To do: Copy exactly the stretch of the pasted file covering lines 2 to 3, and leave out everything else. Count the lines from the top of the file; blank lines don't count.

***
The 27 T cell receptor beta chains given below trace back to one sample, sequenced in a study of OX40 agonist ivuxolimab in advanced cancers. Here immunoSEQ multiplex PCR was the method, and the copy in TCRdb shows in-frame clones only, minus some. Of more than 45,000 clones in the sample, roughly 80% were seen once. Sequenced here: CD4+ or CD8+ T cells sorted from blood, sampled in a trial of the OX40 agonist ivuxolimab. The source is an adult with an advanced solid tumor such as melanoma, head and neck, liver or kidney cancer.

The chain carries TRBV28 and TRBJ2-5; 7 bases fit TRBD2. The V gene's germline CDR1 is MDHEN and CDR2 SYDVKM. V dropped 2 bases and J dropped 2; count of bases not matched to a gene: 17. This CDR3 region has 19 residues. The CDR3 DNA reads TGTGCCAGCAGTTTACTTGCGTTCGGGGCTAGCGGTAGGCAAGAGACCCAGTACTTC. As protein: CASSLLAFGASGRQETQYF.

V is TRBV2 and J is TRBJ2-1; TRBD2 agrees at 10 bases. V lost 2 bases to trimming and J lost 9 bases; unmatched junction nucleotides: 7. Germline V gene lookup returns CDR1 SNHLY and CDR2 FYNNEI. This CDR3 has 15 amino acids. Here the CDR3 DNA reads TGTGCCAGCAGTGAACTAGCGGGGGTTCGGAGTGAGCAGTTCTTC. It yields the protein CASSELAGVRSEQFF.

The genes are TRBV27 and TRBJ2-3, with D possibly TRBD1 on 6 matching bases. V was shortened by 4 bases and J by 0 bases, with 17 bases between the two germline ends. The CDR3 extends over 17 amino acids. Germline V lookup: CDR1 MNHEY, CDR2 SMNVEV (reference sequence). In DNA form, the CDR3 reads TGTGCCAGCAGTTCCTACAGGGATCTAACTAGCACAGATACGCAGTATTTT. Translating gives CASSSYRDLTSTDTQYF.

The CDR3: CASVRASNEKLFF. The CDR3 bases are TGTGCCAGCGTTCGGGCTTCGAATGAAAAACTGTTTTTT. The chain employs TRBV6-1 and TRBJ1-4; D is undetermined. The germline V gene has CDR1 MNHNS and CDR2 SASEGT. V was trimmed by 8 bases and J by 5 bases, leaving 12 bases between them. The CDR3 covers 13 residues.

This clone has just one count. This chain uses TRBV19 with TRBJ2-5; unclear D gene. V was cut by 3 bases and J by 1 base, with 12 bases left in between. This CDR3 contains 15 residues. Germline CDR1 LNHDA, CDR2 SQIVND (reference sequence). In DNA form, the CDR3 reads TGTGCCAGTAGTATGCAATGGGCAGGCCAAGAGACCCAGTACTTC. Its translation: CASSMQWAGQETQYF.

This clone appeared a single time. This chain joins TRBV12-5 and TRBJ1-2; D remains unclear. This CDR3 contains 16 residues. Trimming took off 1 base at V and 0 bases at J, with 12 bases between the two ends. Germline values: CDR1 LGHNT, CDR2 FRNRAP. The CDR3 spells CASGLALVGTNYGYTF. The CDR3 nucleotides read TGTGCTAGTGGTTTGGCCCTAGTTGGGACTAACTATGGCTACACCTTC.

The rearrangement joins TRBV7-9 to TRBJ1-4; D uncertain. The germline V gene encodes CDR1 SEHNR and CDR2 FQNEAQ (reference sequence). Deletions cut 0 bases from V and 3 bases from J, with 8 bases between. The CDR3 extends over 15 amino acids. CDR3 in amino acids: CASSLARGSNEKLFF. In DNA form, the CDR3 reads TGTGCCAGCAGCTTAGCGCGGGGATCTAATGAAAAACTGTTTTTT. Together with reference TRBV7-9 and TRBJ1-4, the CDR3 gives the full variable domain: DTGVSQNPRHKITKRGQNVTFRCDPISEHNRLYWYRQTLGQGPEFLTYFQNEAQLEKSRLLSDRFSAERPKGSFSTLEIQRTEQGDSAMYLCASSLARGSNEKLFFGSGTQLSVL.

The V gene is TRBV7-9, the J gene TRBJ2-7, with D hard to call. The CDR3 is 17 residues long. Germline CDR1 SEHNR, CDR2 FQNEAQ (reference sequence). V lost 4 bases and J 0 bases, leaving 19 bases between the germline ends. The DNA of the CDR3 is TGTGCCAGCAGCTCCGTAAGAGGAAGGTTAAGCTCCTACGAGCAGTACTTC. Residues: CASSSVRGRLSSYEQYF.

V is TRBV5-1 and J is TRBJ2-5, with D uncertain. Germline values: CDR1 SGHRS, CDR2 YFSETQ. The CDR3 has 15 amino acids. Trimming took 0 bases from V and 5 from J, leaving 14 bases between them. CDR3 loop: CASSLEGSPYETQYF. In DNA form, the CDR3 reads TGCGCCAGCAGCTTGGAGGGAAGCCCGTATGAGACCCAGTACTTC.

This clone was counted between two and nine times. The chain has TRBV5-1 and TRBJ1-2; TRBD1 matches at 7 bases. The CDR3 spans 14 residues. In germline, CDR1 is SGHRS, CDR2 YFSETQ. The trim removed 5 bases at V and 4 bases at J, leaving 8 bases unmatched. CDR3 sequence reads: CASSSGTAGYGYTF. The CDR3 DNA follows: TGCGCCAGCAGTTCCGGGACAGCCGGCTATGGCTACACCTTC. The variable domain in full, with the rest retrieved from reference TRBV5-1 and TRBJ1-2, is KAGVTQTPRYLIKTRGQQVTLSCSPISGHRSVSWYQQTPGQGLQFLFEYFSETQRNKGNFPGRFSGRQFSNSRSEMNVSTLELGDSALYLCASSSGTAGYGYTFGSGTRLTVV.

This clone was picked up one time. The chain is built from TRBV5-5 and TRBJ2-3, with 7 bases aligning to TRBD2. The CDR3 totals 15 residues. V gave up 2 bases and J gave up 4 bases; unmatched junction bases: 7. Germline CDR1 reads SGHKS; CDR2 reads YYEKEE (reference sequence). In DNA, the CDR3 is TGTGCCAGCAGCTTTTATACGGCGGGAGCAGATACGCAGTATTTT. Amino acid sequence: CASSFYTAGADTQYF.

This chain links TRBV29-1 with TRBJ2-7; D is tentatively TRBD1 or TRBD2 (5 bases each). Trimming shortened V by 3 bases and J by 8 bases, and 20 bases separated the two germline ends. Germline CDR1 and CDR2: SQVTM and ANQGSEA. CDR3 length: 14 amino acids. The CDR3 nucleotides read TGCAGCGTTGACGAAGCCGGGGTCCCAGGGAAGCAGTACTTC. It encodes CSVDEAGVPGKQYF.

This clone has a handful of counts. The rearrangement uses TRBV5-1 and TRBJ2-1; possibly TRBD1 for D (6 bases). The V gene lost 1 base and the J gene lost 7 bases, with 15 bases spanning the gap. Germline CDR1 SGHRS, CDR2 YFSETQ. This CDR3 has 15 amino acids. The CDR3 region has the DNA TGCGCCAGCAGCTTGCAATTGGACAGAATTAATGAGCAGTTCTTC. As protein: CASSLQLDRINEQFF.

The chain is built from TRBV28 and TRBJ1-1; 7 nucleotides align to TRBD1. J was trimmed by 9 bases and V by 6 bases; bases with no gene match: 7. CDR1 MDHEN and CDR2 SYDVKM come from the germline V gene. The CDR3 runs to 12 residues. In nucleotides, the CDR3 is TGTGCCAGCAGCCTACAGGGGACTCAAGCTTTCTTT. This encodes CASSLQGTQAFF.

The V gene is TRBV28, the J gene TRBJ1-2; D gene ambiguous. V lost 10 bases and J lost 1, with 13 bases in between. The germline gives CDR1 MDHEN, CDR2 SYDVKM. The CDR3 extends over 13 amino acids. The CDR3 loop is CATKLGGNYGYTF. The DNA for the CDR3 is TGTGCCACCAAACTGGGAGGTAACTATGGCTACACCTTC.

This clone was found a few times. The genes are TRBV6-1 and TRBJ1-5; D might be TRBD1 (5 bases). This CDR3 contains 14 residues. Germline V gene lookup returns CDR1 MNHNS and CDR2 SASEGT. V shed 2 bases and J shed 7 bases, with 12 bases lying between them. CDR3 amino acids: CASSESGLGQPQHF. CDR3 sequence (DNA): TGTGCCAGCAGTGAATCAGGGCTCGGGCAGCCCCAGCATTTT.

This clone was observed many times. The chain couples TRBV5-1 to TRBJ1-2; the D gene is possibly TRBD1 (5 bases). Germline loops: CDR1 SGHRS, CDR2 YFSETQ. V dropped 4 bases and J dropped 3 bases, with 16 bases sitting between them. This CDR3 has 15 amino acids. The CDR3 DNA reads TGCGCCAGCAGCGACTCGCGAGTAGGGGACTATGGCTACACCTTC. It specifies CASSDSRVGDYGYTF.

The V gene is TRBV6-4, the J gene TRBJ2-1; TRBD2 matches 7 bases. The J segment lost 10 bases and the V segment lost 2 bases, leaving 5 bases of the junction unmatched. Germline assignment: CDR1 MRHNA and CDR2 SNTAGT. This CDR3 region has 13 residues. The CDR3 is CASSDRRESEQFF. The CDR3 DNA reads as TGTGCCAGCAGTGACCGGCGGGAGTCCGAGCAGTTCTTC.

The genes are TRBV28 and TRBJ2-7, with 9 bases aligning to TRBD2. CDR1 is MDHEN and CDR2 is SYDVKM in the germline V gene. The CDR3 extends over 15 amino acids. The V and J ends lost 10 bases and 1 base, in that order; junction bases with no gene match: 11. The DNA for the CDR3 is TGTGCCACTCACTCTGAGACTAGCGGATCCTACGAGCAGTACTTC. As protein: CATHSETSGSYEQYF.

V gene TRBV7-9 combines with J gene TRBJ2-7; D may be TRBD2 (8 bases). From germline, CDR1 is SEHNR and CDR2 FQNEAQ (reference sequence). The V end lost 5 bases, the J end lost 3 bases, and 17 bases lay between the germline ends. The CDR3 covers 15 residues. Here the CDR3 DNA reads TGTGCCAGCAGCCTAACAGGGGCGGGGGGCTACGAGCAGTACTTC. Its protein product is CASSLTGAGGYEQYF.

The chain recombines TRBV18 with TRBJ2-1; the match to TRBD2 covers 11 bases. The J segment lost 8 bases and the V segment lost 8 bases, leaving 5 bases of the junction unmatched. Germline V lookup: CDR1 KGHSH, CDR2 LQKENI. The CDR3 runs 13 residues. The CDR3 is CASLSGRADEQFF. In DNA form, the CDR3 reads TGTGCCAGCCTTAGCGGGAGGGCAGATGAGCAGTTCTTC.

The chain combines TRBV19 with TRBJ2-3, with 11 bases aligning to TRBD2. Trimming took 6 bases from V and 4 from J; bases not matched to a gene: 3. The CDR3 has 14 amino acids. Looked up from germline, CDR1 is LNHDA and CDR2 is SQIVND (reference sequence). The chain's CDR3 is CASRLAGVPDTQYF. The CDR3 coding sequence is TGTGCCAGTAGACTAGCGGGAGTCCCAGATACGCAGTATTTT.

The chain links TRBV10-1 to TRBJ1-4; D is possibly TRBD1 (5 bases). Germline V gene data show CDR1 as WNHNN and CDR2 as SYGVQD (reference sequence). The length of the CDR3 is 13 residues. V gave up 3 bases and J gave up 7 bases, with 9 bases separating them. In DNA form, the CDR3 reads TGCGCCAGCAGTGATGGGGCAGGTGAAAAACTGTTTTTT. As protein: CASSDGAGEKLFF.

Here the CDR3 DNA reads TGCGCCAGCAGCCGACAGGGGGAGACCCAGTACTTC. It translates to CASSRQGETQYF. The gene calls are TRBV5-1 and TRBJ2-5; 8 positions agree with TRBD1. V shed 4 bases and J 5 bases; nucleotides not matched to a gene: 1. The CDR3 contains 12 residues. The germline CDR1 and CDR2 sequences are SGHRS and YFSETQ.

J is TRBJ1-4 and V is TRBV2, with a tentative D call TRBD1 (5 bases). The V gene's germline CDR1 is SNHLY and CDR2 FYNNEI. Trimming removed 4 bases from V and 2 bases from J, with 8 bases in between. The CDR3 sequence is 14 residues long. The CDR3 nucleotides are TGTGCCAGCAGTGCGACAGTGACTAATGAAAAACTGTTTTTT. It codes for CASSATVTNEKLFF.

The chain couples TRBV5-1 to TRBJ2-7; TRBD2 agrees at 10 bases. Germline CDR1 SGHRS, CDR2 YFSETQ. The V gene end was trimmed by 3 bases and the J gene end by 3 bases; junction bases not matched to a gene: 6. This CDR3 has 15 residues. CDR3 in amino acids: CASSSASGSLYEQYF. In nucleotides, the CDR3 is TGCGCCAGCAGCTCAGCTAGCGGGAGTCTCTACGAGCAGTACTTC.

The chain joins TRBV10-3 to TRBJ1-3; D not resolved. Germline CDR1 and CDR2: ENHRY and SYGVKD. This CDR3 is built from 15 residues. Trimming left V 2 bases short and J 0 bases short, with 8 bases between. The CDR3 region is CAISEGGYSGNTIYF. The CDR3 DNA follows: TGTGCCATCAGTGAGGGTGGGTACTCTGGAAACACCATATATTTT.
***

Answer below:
The chain carries TRBV28 and TRBJ2-5; 7 bases fit TRBD2. The V gene's germline CDR1 is MDHEN and CDR2 SYDVKM. V dropped 2 bases and J dropped 2; count of bases not matched to a gene: 17. This CDR3 region has 19 residues. The CDR3 DNA reads TGTGCCAGCAGTTTACTTGCGTTCGGGGCTAGCGGTAGGCAAGAGACCCAGTACTTC. As protein: CASSLLAFGASGRQETQYF.

V is TRBV2 and J is TRBJ2-1; TRBD2 agrees at 10 bases. V lost 2 bases to trimming and J lost 9 bases; unmatched junction nucleotides: 7. Germline V gene lookup returns CDR1 SNHLY and CDR2 FYNNEI. This CDR3 has 15 amino acids. Here the CDR3 DNA reads TGTGCCAGCAGTGAACTAGCGGGGGTTCGGAGTGAGCAGTTCTTC. It yields the protein CASSELAGVRSEQFF.